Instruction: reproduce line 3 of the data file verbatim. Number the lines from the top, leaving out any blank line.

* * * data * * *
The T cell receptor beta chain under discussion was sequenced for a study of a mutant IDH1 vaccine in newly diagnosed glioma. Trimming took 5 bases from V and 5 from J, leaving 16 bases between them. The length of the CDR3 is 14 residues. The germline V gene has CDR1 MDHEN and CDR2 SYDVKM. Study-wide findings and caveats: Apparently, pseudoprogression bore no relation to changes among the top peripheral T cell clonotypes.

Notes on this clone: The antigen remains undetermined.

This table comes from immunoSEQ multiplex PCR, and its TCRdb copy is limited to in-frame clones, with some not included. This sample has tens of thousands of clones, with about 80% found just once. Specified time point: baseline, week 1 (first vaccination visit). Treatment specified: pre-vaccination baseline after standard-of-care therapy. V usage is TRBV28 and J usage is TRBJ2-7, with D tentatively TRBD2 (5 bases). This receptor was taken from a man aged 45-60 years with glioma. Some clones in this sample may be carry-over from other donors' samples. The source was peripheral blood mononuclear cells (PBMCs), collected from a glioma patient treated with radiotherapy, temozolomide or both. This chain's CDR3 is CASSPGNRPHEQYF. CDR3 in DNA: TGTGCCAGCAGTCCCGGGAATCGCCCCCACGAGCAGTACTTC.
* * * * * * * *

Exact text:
This table comes from immunoSEQ multiplex PCR, and its TCRdb copy is limited to in-frame clones, with some not included. This sample has tens of thousands of clones, with about 80% found just once. Specified time point: baseline, week 1 (first vaccination visit). Treatment specified: pre-vaccination baseline after standard-of-care therapy. V usage is TRBV28 and J usage is TRBJ2-7, with D tentatively TRBD2 (5 bases). This receptor was taken from a man aged 45-60 years with glioma. Some clones in this sample may be carry-over from other donors' samples. The source was peripheral blood mononuclear cells (PBMCs), collected from a glioma patient treated with radiotherapy, temozolomide or both. This chain's CDR3 is CASSPGNRPHEQYF. CDR3 in DNA: TGTGCCAGCAGTCCCGGGAATCGCCCCCACGAGCAGTACTTC.